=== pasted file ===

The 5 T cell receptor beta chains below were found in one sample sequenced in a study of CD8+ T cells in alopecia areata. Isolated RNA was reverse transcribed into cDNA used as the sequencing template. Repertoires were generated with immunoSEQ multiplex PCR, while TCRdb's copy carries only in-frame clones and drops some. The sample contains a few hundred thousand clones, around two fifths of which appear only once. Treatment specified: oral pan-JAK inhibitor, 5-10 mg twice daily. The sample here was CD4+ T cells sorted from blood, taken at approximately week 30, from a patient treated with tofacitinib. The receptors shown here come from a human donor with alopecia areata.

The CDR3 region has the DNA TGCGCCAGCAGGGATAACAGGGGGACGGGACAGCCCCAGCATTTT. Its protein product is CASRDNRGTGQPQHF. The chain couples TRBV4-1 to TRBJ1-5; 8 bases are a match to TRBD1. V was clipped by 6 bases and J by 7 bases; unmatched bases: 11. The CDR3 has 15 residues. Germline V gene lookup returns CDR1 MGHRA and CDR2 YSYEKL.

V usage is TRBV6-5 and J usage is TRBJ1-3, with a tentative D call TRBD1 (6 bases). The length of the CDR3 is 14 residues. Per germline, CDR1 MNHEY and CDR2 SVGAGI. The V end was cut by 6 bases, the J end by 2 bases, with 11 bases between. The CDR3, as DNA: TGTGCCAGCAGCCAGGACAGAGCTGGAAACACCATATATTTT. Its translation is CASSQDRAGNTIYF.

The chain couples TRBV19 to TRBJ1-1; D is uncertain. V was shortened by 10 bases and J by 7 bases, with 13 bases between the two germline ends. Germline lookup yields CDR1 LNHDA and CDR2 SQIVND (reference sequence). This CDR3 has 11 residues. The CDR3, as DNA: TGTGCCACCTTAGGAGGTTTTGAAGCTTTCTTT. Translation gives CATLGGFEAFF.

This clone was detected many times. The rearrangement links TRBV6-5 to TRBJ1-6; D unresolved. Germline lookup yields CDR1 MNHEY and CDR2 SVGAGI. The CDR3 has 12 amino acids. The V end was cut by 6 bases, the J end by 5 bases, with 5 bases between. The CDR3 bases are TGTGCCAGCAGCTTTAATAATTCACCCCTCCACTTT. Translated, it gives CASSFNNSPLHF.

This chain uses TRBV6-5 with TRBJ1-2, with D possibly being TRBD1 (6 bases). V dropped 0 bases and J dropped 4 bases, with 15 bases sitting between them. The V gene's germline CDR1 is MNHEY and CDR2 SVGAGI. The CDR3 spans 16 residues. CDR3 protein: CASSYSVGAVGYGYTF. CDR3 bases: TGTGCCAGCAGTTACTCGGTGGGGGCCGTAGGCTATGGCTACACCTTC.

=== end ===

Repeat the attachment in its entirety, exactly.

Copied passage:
The 5 T cell receptor beta chains below were found in one sample sequenced in a study of CD8+ T cells in alopecia areata. Isolated RNA was reverse transcribed into cDNA used as the sequencing template. Repertoires were generated with immunoSEQ multiplex PCR, while TCRdb's copy carries only in-frame clones and drops some. The sample contains a few hundred thousand clones, around two fifths of which appear only once. Treatment specified: oral pan-JAK inhibitor, 5-10 mg twice daily. The sample here was CD4+ T cells sorted from blood, taken at approximately week 30, from a patient treated with tofacitinib. The receptors shown here come from a human donor with alopecia areata.

The CDR3 region has the DNA TGCGCCAGCAGGGATAACAGGGGGACGGGACAGCCCCAGCATTTT. Its protein product is CASRDNRGTGQPQHF. The chain couples TRBV4-1 to TRBJ1-5; 8 bases are a match to TRBD1. V was clipped by 6 bases and J by 7 bases; unmatched bases: 11. The CDR3 has 15 residues. Germline V gene lookup returns CDR1 MGHRA and CDR2 YSYEKL.

V usage is TRBV6-5 and J usage is TRBJ1-3, with a tentative D call TRBD1 (6 bases). The length of the CDR3 is 14 residues. Per germline, CDR1 MNHEY and CDR2 SVGAGI. The V end was cut by 6 bases, the J end by 2 bases, with 11 bases between. The CDR3, as DNA: TGTGCCAGCAGCCAGGACAGAGCTGGAAACACCATATATTTT. Its translation is CASSQDRAGNTIYF.

The chain couples TRBV19 to TRBJ1-1; D is uncertain. V was shortened by 10 bases and J by 7 bases, with 13 bases between the two germline ends. Germline lookup yields CDR1 LNHDA and CDR2 SQIVND (reference sequence). This CDR3 has 11 residues. The CDR3, as DNA: TGTGCCACCTTAGGAGGTTTTGAAGCTTTCTTT. Translation gives CATLGGFEAFF.

This clone was detected many times. The rearrangement links TRBV6-5 to TRBJ1-6; D unresolved. Germline lookup yields CDR1 MNHEY and CDR2 SVGAGI. The CDR3 has 12 amino acids. The V end was cut by 6 bases, the J end by 5 bases, with 5 bases between. The CDR3 bases are TGTGCCAGCAGCTTTAATAATTCACCCCTCCACTTT. Translated, it gives CASSFNNSPLHF.

This chain uses TRBV6-5 with TRBJ1-2, with D possibly being TRBD1 (6 bases). V dropped 0 bases and J dropped 4 bases, with 15 bases sitting between them. The V gene's germline CDR1 is MNHEY and CDR2 SVGAGI. The CDR3 spans 16 residues. CDR3 protein: CASSYSVGAVGYGYTF. CDR3 bases: TGTGCCAGCAGTTACTCGGTGGGGGCCGTAGGCTATGGCTACACCTTC.